After the birth of Bangladesh and after the release of Bangabandhu Sheikh Mujibur Rahman, Indira was addressing a public meeting in Delhi on January 10, 1971. "We made three promises to the people of India. First, all those who came to India seeking refuge will return home to Bangladesh. Second, we shall provide all-out support to the Mukti Bahini [freedom fighters] and help the people of Bangladesh. And third, we shall free Sheikh Sahab [Bangabandhu] from jail. We have fulfilled our three promises,” she said.
Though it has taken 40 years to pay the highest state honour of Bangladesh to Indira since independence, Mujib himself in the same public meeting expressed his and the nation's gratitude to her, hours before arriving at his newly liberated country.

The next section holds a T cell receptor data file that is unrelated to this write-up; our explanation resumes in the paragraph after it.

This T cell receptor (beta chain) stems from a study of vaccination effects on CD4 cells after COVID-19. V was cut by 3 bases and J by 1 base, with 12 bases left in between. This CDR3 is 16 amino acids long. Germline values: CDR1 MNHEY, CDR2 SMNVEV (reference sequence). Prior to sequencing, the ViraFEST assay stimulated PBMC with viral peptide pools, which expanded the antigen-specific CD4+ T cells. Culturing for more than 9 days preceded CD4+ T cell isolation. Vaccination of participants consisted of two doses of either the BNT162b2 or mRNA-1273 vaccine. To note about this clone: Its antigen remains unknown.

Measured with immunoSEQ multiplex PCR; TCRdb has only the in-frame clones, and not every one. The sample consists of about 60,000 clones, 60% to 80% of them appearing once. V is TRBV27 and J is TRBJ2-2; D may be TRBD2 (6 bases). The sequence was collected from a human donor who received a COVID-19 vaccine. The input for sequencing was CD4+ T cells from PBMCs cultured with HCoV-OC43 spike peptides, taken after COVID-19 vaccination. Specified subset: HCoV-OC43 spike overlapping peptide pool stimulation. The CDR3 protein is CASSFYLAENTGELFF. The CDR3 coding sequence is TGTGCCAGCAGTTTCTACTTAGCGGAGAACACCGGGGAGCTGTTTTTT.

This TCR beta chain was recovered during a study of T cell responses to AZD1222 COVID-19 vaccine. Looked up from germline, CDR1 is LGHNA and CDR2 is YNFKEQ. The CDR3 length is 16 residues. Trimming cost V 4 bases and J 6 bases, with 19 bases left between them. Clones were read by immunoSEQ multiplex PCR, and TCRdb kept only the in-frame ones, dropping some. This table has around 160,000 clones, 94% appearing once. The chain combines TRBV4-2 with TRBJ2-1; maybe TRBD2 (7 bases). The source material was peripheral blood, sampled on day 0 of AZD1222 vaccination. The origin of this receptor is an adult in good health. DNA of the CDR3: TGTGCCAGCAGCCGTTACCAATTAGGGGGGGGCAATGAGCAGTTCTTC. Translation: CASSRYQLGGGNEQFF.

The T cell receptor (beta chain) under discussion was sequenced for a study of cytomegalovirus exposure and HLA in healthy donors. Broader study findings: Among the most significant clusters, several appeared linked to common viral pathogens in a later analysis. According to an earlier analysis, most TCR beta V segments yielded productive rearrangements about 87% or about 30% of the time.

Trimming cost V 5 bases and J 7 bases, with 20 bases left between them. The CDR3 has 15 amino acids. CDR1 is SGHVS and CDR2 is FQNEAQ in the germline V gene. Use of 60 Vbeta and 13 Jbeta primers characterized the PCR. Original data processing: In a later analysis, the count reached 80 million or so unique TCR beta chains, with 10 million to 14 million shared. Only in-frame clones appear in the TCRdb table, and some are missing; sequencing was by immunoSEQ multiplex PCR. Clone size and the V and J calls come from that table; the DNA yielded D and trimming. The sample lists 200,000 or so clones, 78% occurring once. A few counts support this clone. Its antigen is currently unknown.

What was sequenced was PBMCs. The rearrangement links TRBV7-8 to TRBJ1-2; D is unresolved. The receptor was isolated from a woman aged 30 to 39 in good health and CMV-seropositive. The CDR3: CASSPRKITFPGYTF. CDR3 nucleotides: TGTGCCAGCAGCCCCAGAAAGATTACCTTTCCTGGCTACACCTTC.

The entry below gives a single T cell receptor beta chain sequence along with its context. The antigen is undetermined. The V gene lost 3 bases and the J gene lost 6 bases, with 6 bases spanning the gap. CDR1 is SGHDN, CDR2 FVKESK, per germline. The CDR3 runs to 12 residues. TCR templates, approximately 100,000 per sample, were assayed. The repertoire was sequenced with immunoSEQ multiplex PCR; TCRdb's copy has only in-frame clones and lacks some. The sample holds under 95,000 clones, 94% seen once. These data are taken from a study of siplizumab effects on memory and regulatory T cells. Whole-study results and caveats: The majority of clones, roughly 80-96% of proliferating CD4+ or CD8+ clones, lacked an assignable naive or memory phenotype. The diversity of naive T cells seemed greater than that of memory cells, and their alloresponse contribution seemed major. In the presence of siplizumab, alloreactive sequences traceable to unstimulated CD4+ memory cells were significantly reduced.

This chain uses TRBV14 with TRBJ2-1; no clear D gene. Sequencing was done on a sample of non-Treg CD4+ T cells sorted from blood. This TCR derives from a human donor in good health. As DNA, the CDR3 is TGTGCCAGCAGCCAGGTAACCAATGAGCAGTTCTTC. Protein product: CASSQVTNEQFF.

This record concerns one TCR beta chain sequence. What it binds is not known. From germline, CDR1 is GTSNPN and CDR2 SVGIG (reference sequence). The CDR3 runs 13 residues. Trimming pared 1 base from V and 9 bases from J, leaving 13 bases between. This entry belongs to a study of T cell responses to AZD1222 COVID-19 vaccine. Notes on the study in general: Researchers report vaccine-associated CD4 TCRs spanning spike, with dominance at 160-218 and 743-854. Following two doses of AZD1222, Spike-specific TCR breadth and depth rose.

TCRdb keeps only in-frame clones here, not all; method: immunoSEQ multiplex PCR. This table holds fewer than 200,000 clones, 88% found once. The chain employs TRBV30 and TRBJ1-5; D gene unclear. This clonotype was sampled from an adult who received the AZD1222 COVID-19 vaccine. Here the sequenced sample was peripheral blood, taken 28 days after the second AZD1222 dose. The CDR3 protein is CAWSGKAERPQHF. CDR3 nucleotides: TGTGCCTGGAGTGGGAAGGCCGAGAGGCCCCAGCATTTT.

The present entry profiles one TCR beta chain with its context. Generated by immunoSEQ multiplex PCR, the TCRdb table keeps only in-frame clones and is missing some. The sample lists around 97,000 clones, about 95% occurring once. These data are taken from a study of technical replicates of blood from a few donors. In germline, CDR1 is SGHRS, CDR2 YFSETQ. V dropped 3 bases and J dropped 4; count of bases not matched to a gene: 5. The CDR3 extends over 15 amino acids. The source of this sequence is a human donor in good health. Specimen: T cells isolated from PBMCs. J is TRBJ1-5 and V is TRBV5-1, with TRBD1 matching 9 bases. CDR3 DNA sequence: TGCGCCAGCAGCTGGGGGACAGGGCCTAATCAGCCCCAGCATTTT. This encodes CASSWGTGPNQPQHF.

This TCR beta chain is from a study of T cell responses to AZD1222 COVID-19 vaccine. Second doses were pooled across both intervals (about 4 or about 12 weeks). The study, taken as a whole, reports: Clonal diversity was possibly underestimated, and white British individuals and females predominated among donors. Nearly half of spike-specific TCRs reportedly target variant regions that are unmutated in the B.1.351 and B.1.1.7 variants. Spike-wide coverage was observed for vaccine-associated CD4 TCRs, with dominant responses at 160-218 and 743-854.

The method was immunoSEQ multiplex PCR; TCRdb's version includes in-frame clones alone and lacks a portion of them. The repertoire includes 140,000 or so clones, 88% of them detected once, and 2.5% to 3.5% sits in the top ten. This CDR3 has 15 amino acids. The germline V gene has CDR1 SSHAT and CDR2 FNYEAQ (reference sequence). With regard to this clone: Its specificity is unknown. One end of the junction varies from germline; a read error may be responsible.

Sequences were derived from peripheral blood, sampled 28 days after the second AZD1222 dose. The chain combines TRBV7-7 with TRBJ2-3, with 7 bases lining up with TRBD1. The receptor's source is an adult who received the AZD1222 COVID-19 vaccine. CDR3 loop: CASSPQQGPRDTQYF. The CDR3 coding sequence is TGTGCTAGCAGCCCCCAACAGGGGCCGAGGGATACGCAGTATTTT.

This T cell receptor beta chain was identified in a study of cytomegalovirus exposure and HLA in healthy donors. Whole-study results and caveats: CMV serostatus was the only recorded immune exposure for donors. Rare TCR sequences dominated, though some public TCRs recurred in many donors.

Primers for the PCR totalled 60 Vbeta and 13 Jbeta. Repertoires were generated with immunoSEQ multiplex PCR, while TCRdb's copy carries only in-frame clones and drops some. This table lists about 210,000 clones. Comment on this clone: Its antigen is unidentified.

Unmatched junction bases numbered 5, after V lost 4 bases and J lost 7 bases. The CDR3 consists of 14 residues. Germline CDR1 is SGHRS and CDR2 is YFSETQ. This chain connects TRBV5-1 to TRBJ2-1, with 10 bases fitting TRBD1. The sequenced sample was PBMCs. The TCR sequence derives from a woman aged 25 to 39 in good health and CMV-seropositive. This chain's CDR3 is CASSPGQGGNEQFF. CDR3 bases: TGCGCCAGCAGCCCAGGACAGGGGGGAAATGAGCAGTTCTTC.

"Your government, army and people have displayed a level of compassion and assistance which the people of Bangladesh will never forget. Srimati Gandhi has done everything possible all over the world to make sure that I am safe. Personally, I am grateful to her. My seventy-five million people are grateful to her and her government,” Bangabandhu told Indira at that meeting.
Former chief of the Indian army's eastern command Lt Gen JFR Jacob who is credited with making Gen Amir Abdullah Khan Niazi, the then commander of Pakistan army's eastern command, surrender in public on December 16, 1971, termed Indira's historic role in Bangladesh's liberation her "finest hour".
Gen Jacob, who drafted the historic "instrument of surrender", narrated Indira's role in Bangladesh's liberation in his book, "Surrender at Dacca -- Birth of a Nation": "Indira Gandhi was pragmatic, determined and courageous. She stood up to Nixon [US President Richard Nixon] and the pressures from the United Nations.